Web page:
This is the first course of a two semester sequence covering the fundamental concepts of physics. This course covers Newton's laws of motion, work, energy, linear momentum, rotational motion, gravity, equilibrium and elasticity, periodic motion, fluid mechanics, temperature, heat, and the laws of thermodynamics. Laboratories emphasize application of physics concepts and quantitative problem solving skills. Intended for science majors and general education students with strong mathematical background.

Full course description for Calculus Based Physics I

PHYS 212 Calculus Based Physics II

5 credits

This is the second course of a two semester sequence covering the fundamental concepts of physics. This course covers oscillatory motion, waves, superposition and interference of waves, diffraction, electricity and magnetism, electric circuits, light, mirrors and lenses. Laboratories emphasize application of physics concepts and quantitative problem solving skills. Intended for science majors.

Full course description for Calculus Based Physics II

Upper-division Core Courses (18-19 credits)

Select one course or set of courses in each of the three core categories

Biological Science (5 credits)

BIOL 310 Ecology

5 credits

This course covers the science of ecology, focusing on population and community ecology, the investigation of patterns in the distribution and abundance of organisms and the processes responsible. The content and methods of modern ecological research are emphasized. Students read ecological research papers and do field investigations, experiments and computer modeling. Most of the weekly labs take place outdoors. Intended for biology and life sciences teaching majors.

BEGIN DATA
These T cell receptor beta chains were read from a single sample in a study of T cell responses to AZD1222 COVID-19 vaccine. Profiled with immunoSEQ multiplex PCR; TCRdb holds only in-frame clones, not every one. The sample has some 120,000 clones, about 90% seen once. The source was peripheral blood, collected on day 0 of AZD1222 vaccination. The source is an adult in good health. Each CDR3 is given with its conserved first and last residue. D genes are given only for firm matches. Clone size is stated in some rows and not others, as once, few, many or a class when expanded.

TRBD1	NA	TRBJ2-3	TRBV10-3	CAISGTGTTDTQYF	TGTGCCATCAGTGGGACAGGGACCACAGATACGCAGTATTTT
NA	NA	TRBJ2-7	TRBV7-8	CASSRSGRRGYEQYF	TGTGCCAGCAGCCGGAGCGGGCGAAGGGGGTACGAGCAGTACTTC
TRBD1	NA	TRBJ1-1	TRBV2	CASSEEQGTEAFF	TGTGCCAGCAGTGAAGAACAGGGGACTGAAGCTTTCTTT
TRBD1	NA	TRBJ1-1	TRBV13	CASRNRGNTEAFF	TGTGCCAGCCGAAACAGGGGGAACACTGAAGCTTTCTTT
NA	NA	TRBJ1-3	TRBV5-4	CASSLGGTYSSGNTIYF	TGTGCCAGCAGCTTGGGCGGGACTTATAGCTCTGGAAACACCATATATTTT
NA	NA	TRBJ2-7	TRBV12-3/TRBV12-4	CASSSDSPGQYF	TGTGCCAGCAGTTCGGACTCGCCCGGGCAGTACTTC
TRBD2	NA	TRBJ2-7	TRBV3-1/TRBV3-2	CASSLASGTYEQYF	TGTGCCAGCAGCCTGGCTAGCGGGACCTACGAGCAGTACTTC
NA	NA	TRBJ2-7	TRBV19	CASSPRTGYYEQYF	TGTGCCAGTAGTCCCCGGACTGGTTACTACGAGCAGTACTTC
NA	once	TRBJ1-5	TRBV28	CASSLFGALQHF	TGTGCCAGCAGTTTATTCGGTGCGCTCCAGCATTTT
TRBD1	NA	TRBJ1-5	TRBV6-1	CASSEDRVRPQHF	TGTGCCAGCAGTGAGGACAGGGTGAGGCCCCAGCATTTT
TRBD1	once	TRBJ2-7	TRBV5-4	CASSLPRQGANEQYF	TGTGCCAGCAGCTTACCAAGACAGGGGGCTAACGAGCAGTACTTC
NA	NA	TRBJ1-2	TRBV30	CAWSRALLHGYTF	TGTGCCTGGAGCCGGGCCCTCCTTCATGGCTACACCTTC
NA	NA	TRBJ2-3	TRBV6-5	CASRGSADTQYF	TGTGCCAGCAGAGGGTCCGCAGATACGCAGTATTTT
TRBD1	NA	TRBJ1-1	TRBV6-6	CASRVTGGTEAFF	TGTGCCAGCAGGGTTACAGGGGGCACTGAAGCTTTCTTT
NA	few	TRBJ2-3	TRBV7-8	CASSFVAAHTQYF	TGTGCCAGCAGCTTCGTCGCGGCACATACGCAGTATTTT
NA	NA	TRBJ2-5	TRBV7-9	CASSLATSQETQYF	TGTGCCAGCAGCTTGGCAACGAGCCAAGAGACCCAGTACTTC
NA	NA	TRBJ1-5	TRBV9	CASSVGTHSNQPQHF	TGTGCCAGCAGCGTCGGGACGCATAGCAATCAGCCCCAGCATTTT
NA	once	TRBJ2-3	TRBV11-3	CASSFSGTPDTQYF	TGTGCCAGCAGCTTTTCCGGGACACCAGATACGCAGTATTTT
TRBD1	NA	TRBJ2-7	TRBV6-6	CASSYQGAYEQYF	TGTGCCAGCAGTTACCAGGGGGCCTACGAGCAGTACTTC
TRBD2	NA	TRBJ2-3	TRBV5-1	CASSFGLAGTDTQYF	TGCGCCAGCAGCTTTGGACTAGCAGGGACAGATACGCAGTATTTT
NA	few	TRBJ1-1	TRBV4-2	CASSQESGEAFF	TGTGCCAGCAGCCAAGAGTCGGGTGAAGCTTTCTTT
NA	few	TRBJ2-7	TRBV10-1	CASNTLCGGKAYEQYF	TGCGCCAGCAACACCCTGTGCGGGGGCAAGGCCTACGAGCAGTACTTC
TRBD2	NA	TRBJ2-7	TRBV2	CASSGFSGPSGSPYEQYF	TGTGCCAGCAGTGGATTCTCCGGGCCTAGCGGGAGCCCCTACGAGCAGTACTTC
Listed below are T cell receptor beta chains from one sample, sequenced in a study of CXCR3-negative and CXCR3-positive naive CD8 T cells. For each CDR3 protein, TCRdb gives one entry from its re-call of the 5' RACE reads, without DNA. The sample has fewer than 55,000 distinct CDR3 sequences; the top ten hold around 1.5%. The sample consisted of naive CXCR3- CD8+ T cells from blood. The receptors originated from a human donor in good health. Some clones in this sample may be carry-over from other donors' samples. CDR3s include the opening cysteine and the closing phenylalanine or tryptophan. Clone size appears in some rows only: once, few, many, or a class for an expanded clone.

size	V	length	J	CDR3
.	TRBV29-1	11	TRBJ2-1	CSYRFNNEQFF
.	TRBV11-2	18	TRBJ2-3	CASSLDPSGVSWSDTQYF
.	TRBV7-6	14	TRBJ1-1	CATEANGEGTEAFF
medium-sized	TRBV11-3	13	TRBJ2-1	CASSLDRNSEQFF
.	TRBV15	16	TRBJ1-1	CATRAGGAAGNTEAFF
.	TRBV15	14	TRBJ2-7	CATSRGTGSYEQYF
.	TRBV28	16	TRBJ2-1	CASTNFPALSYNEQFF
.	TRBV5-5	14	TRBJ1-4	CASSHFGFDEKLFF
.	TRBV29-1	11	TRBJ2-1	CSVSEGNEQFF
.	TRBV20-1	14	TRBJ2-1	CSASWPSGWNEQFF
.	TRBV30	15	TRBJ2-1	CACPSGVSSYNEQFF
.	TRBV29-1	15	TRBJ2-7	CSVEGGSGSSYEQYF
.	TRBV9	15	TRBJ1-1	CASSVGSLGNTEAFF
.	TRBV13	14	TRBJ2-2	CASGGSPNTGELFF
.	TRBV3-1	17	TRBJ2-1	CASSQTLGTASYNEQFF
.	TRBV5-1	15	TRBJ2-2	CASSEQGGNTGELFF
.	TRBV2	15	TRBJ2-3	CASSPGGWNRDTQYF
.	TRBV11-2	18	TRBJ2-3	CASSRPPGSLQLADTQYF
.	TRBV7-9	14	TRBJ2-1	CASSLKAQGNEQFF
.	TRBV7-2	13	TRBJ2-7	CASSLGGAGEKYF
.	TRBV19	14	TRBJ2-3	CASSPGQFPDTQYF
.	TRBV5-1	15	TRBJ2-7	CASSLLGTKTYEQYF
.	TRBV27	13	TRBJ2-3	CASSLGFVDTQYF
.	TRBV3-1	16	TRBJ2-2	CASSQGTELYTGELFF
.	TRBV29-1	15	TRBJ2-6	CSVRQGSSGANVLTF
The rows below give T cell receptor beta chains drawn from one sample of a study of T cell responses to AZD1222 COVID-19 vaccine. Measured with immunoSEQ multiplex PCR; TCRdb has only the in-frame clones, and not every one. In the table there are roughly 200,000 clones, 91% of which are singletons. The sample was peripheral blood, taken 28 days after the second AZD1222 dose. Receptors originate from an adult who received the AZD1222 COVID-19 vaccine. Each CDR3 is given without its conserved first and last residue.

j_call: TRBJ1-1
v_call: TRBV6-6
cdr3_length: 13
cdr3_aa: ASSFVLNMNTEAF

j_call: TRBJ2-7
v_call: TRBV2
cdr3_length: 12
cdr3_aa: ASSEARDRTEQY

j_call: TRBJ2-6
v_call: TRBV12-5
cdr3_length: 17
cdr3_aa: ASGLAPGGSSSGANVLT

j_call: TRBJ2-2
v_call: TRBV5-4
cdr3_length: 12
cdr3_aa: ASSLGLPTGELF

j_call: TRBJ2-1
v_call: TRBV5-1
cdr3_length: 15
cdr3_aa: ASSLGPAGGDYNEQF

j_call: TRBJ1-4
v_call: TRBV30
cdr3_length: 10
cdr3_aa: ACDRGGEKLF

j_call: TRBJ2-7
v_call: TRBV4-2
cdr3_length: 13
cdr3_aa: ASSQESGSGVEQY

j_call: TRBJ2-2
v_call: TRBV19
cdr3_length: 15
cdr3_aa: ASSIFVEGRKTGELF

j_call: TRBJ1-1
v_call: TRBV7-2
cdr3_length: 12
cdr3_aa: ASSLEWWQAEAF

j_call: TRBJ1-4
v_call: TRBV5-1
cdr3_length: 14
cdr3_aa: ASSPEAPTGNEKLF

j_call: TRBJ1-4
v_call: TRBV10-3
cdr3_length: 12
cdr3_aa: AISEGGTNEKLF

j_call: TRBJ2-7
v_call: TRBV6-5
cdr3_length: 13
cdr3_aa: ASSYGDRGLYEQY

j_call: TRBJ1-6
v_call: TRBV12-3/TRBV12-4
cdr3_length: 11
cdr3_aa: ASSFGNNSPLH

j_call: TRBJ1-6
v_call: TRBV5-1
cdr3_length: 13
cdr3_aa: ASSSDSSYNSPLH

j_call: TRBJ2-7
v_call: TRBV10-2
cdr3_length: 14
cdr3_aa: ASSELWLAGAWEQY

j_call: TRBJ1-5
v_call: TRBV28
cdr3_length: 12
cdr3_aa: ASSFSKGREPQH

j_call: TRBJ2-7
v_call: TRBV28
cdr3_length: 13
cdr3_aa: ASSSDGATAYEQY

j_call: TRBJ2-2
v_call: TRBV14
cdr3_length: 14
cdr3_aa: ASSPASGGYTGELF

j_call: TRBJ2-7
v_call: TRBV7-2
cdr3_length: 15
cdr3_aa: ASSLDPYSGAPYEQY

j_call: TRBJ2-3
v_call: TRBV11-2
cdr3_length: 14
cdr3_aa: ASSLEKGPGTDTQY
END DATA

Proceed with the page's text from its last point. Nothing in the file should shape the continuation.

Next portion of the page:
Full course description for Ecology

BIOL 312 Evolution

5 credits

This course covers the science of evolutionary biology, including population genetics, microevolution, speciation, phylogenetics and macroevolution. The content and methods of modern research in evolutionary biology are emphasized; student read primary source scientific literature. Lab activities include field investigations, lab experiments, and computer modeling. Intended for biology and life sciences teaching majors.

Full course description for Evolution

BIOL 316 Behavioral Ecology

5 credits

This course covers the science of animal behavioral ecology. The content and methods of modern ecological research are emphasized. Students read research papers in the field of animal behavior and conduct field investigations, experiments and computer modeling. Many of the weekly labs take place outdoors. Intended for biology majors.

Full course description for Behavioral Ecology

Physical Science (5 credits)

One course or set of courses; either CHEM 311 AND CHEM 311L or GEOL 314

CHEM 311 Environmental Chemistry

3 credits